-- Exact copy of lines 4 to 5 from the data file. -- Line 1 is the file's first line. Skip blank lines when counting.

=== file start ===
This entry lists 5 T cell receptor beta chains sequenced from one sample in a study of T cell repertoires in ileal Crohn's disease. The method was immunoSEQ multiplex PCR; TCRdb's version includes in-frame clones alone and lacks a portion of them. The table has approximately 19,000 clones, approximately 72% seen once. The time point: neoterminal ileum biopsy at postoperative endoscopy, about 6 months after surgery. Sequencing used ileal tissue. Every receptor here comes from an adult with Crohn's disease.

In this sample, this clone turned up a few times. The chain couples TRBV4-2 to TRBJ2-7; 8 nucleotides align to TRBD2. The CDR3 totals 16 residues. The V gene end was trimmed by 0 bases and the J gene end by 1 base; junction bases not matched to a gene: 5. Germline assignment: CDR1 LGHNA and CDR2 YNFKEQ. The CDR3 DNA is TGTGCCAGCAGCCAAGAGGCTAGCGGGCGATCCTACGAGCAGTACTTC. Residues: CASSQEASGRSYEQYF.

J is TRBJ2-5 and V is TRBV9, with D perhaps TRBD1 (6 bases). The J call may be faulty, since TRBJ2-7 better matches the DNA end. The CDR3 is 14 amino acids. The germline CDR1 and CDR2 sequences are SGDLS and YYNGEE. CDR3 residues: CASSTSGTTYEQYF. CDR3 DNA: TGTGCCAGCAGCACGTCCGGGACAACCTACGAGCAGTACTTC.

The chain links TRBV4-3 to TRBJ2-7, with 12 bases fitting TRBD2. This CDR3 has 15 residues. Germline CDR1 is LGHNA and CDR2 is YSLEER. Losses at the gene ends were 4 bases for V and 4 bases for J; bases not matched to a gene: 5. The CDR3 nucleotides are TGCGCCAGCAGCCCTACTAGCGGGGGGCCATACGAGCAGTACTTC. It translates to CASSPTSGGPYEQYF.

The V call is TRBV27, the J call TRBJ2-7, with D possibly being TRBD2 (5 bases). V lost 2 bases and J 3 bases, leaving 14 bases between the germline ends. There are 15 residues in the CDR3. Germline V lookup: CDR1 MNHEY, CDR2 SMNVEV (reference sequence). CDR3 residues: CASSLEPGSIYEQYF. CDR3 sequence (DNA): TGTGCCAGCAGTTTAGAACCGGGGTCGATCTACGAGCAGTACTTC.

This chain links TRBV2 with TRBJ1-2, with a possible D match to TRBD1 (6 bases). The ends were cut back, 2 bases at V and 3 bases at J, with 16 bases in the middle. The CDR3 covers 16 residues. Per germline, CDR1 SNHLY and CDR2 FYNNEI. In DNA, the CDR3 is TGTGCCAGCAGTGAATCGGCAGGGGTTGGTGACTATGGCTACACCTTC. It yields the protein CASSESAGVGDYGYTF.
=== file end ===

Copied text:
The chain links TRBV4-3 to TRBJ2-7, with 12 bases fitting TRBD2. This CDR3 has 15 residues. Germline CDR1 is LGHNA and CDR2 is YSLEER. Losses at the gene ends were 4 bases for V and 4 bases for J; bases not matched to a gene: 5. The CDR3 nucleotides are TGCGCCAGCAGCCCTACTAGCGGGGGGCCATACGAGCAGTACTTC. It translates to CASSPTSGGPYEQYF.

The V call is TRBV27, the J call TRBJ2-7, with D possibly being TRBD2 (5 bases). V lost 2 bases and J 3 bases, leaving 14 bases between the germline ends. There are 15 residues in the CDR3. Germline V lookup: CDR1 MNHEY, CDR2 SMNVEV (reference sequence). CDR3 residues: CASSLEPGSIYEQYF. CDR3 sequence (DNA): TGTGCCAGCAGTTTAGAACCGGGGTCGATCTACGAGCAGTACTTC.